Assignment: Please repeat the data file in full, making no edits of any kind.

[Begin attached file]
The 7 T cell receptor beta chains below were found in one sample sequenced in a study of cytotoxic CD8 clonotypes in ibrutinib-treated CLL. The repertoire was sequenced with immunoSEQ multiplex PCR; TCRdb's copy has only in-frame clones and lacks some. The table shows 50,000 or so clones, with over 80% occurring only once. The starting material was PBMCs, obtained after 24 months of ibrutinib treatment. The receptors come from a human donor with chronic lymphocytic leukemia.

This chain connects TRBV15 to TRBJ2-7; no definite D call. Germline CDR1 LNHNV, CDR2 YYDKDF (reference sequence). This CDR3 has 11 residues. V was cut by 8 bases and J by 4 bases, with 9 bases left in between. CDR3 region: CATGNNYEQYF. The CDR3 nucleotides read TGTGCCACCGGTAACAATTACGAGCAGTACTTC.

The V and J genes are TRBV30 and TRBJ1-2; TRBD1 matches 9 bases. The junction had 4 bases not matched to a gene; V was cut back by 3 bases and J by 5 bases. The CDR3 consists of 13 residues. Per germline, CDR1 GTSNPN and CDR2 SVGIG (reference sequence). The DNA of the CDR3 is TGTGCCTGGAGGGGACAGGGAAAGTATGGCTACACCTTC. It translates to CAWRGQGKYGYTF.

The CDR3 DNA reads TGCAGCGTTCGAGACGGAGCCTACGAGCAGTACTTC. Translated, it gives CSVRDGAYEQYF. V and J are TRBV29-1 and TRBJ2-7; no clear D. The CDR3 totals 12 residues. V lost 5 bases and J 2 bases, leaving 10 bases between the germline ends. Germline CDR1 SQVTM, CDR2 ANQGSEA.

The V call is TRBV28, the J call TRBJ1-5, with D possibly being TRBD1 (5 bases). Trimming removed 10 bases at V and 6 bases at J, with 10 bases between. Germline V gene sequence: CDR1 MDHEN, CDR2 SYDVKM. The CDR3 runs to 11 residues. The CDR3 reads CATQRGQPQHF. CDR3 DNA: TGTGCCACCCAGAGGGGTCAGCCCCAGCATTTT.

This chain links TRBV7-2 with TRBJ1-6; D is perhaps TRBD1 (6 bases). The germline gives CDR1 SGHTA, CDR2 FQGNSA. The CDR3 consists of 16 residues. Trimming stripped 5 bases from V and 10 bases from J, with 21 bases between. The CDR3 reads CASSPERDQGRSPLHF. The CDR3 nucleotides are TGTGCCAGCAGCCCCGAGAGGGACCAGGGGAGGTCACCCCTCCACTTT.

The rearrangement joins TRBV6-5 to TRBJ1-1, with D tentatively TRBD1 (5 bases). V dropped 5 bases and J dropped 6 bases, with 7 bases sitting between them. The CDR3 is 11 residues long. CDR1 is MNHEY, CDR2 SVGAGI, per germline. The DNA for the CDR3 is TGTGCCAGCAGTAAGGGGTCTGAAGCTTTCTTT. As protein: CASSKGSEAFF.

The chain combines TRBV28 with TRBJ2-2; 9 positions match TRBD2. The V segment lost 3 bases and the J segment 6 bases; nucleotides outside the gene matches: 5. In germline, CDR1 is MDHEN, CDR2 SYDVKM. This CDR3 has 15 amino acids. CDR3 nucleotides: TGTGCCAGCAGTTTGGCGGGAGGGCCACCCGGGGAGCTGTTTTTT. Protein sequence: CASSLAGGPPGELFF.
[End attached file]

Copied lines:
The 7 T cell receptor beta chains below were found in one sample sequenced in a study of cytotoxic CD8 clonotypes in ibrutinib-treated CLL. The repertoire was sequenced with immunoSEQ multiplex PCR; TCRdb's copy has only in-frame clones and lacks some. The table shows 50,000 or so clones, with over 80% occurring only once. The starting material was PBMCs, obtained after 24 months of ibrutinib treatment. The receptors come from a human donor with chronic lymphocytic leukemia.

This chain connects TRBV15 to TRBJ2-7; no definite D call. Germline CDR1 LNHNV, CDR2 YYDKDF (reference sequence). This CDR3 has 11 residues. V was cut by 8 bases and J by 4 bases, with 9 bases left in between. CDR3 region: CATGNNYEQYF. The CDR3 nucleotides read TGTGCCACCGGTAACAATTACGAGCAGTACTTC.

The V and J genes are TRBV30 and TRBJ1-2; TRBD1 matches 9 bases. The junction had 4 bases not matched to a gene; V was cut back by 3 bases and J by 5 bases. The CDR3 consists of 13 residues. Per germline, CDR1 GTSNPN and CDR2 SVGIG (reference sequence). The DNA of the CDR3 is TGTGCCTGGAGGGGACAGGGAAAGTATGGCTACACCTTC. It translates to CAWRGQGKYGYTF.

The CDR3 DNA reads TGCAGCGTTCGAGACGGAGCCTACGAGCAGTACTTC. Translated, it gives CSVRDGAYEQYF. V and J are TRBV29-1 and TRBJ2-7; no clear D. The CDR3 totals 12 residues. V lost 5 bases and J 2 bases, leaving 10 bases between the germline ends. Germline CDR1 SQVTM, CDR2 ANQGSEA.

The V call is TRBV28, the J call TRBJ1-5, with D possibly being TRBD1 (5 bases). Trimming removed 10 bases at V and 6 bases at J, with 10 bases between. Germline V gene sequence: CDR1 MDHEN, CDR2 SYDVKM. The CDR3 runs to 11 residues. The CDR3 reads CATQRGQPQHF. CDR3 DNA: TGTGCCACCCAGAGGGGTCAGCCCCAGCATTTT.

This chain links TRBV7-2 with TRBJ1-6; D is perhaps TRBD1 (6 bases). The germline gives CDR1 SGHTA, CDR2 FQGNSA. The CDR3 consists of 16 residues. Trimming stripped 5 bases from V and 10 bases from J, with 21 bases between. The CDR3 reads CASSPERDQGRSPLHF. The CDR3 nucleotides are TGTGCCAGCAGCCCCGAGAGGGACCAGGGGAGGTCACCCCTCCACTTT.

The rearrangement joins TRBV6-5 to TRBJ1-1, with D tentatively TRBD1 (5 bases). V dropped 5 bases and J dropped 6 bases, with 7 bases sitting between them. The CDR3 is 11 residues long. CDR1 is MNHEY, CDR2 SVGAGI, per germline. The DNA for the CDR3 is TGTGCCAGCAGTAAGGGGTCTGAAGCTTTCTTT. As protein: CASSKGSEAFF.

The chain combines TRBV28 with TRBJ2-2; 9 positions match TRBD2. The V segment lost 3 bases and the J segment 6 bases; nucleotides outside the gene matches: 5. In germline, CDR1 is MDHEN, CDR2 SYDVKM. This CDR3 has 15 amino acids. CDR3 nucleotides: TGTGCCAGCAGTTTGGCGGGAGGGCCACCCGGGGAGCTGTTTTTT. Protein sequence: CASSLAGGPPGELFF.